Loftness Timberax & Carbide cutter

Discussion in 'Heavy Equipment & Pavement' started by pjw, Dec 13, 2006.

  1. pjw

    pjw LawnSite Member
    Posts: 13

    I am looking into purchasing a loftness Timberax or Carbide Cutter for brush cutting & lot clearing in upstate NY. I am looking for imput on either one. Quality of cut, maintence, over all performance. I`ll be using a RC-100. Any help would be appreiated. :weightlifter:
     
  2. Bogor

    Bogor LawnSite Member
    Posts: 3

    I've used the Timber Ax, the thing's unbelievable. Mulches the heck out of just about anything in its path, even old railroad ties. Hehe. Cut is rough, but its just a rough clearing tool, and maintenance has been minimal so far, although I can imagine it will be a very pricey rebuild when it comes due. There's no other way to do the work this thing does, though.
     
  3. rutwad

    rutwad LawnSite Member
    from Alabama
    Posts: 179

    I believe the timberax requires frequent sharpening. But on the upside, it seems to put less strain on the machine than the carbide cutter. On the carbide cutter, run it until they are worn, chipped, or broke. They do not need sharpening, but they aare expensive to replace.

    Good luck with your decision and business.
     
  4. JDSKIDSTEER

    JDSKIDSTEER LawnSite Bronze Member
    Posts: 1,163

    I only sell Magnum head. Bradco bought them out. They offer an external hydraulic cooler that you can add if over heating your loader becomes a problem which is common.
    http://www.magnummulcher.com/
     
  5. rutwad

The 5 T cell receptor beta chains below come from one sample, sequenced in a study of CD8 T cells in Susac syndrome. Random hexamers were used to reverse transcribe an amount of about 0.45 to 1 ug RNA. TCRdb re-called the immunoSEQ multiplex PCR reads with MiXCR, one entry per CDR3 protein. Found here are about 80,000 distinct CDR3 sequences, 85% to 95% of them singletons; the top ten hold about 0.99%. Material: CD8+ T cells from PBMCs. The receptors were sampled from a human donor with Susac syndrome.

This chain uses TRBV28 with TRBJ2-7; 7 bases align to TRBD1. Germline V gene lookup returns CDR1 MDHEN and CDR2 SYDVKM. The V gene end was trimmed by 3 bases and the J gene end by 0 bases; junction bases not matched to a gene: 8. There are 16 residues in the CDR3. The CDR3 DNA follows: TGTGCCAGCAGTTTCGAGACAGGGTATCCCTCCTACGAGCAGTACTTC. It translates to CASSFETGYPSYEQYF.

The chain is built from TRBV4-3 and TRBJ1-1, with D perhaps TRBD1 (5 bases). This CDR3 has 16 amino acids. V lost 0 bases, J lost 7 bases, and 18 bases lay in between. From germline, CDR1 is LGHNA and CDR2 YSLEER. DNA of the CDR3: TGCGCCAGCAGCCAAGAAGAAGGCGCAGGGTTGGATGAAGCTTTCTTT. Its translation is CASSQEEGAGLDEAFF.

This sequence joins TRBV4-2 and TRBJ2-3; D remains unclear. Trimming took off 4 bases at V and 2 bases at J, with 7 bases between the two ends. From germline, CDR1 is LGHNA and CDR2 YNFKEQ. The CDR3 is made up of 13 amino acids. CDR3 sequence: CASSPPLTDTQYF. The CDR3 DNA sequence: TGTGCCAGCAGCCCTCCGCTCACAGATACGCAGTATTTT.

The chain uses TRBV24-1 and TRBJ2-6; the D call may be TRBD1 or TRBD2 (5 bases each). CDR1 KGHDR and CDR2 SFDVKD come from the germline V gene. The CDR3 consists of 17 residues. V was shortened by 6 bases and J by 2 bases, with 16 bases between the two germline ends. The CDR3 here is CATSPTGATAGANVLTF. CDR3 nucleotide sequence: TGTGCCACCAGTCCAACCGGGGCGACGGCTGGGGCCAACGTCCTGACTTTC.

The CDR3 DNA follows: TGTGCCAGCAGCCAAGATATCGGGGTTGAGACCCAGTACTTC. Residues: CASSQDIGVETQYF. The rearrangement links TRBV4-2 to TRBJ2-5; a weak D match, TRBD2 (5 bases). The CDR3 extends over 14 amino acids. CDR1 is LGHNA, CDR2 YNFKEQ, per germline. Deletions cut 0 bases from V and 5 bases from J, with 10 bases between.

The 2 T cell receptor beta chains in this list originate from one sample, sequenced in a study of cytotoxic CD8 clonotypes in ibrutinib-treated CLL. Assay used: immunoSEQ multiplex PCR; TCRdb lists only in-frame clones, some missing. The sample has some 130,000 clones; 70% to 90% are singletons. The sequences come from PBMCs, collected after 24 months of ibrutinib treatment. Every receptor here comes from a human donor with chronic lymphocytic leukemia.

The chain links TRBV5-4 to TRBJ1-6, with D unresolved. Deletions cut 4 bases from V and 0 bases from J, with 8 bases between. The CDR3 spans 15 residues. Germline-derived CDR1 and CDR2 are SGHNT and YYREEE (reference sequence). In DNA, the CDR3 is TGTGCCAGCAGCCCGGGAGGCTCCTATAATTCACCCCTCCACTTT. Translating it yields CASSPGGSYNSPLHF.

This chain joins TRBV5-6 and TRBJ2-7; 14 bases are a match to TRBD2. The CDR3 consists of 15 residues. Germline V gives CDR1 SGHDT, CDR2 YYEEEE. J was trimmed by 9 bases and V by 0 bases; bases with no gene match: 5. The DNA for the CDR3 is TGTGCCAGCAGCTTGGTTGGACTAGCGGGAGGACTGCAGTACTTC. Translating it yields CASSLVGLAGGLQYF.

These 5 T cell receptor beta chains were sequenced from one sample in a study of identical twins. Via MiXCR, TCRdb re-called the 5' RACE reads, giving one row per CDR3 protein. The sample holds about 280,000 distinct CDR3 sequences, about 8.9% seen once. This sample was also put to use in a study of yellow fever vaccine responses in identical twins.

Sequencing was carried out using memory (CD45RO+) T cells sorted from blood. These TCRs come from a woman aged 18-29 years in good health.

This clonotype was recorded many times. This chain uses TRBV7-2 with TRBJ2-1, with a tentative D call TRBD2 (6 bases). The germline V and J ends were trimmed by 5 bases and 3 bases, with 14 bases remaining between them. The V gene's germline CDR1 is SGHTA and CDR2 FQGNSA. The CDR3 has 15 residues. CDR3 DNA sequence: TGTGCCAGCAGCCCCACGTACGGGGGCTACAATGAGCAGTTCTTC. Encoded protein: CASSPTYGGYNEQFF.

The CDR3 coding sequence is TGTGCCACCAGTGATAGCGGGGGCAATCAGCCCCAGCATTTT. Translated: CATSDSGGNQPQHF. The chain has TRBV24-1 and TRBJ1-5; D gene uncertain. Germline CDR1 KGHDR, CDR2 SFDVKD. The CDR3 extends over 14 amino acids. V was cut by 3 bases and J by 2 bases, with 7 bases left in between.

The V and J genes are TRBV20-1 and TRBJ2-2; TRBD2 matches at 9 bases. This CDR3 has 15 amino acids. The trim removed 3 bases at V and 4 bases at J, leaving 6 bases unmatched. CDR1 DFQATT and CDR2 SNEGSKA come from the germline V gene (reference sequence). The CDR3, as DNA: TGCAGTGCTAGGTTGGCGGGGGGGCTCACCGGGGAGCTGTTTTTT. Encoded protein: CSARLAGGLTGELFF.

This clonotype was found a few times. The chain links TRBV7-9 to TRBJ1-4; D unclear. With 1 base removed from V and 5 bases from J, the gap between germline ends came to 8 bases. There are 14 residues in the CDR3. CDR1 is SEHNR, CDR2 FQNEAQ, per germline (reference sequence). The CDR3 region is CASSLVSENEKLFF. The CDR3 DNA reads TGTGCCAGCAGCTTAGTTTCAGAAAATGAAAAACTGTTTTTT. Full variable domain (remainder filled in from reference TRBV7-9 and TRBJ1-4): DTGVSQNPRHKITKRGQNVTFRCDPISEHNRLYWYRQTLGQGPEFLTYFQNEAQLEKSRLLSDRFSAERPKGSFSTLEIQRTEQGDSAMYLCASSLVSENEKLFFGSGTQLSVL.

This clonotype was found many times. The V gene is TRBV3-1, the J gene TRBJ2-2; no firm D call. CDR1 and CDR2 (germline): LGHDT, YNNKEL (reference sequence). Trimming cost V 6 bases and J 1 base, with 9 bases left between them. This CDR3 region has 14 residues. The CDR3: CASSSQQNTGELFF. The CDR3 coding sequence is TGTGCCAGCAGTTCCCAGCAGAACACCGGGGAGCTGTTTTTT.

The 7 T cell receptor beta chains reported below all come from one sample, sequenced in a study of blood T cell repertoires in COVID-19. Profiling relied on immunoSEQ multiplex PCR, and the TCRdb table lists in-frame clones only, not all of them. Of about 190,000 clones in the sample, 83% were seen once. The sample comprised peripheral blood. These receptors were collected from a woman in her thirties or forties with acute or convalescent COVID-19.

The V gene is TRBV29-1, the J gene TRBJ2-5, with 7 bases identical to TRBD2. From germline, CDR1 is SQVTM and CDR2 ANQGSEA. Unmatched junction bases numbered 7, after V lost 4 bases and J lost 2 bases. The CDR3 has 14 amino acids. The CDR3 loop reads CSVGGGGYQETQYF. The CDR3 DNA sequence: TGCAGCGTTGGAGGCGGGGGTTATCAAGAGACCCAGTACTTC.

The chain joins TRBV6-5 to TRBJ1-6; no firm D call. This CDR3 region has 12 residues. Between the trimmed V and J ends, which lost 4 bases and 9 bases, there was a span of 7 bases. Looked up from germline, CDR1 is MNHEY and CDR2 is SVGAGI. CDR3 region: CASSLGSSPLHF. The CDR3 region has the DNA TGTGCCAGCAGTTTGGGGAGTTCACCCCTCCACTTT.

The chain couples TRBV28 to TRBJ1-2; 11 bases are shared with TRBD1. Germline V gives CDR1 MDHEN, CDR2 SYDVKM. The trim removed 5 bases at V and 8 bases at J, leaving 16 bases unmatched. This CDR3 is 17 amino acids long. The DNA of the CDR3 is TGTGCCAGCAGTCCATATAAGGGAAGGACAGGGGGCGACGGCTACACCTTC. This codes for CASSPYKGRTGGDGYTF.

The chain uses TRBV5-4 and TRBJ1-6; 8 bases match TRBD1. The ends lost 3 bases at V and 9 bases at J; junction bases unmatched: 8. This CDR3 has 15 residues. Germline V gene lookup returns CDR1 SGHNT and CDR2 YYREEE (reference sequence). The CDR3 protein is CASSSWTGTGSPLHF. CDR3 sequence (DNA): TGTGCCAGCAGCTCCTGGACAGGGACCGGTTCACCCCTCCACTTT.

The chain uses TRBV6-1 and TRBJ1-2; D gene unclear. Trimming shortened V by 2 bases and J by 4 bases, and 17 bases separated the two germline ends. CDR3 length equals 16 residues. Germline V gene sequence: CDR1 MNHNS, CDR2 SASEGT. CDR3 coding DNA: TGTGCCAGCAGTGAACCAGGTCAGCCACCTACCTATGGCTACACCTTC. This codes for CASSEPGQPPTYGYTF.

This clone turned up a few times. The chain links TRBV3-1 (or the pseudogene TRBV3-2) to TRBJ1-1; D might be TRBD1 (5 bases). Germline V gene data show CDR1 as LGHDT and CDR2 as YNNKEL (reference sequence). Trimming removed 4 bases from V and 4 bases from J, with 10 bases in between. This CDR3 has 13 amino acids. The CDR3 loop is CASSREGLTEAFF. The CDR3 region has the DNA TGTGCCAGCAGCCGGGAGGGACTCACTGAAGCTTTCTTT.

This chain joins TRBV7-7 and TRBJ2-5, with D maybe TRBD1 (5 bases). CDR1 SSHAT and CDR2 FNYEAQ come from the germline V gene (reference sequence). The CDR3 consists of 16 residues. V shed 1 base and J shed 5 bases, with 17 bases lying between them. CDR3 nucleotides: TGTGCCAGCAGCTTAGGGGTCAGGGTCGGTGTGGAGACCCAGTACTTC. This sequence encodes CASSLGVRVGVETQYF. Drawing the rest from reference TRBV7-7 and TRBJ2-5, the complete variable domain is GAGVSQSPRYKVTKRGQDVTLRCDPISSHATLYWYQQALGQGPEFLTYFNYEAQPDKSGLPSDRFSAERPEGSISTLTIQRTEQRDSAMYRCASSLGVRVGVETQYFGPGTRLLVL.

rutwad LawnSite Member
    from Alabama
    Posts: 179


    The external cooler sounds like a nice option.

    But in all honestly do you think there will be a noticeable difference in the different carbide toothed cutters running on the same machine with the same operator. Not necessarily talking about the size of mulch produced, but overall productivity. I assume magnum is the best? How so? What features make it better than FAE, Fecon, or others?

    I feel that any name brand heads will work fine. Just look for good customer service from a nearby dealership.
     
  6. JDSKIDSTEER

    JDSKIDSTEER LawnSite Bronze Member
    Posts: 1,163

    I agree on good customer service a must, but my experience with mulching heads is that they tend to overheat the hydraulics on all brand machines unless they have had major modifications to the hydraulic oil coolers. So far with the magnum I have seen no problems at this time and I sold it in September. I am crossing my fingers. I had a Fecon that drove me crazy, and neighboring dealers have had issues with Timber Axe. As far as how the heads hold up I have heard no major problems with the heads, just the over heating issue. From a dealer stand point I had to choose the one I felt I could support the best and get the best support from the manufacturer. Just as you want good dealer support I want good factory support. There was a time when I refused to sell any because of the feed back I was hearing form others.
     
  7. jsbiker

    jsbiker LawnSite Member
    Posts: 54

    i have found that a skid steer company is testing mulching heads on the same skid steer using the same operator.
    of the 4 heads being tested FAE is ahead of FECON by just a little. they say the testing will now be done with full set of test gauges on the skid steer and head.
    i was also told that another skid steer is going to run the same tests using a different brand skid steer the testing is NOT being done by the people making the heads
     
  8. pjw

    pjw LawnSite Member
    Posts: 13

    Thanks for the info, I am looking at Fecon & FAE. For my appl. I believe the carbide tip heads & the RC-100 are going to work the best. Now, finding the work to keep it busy...
     

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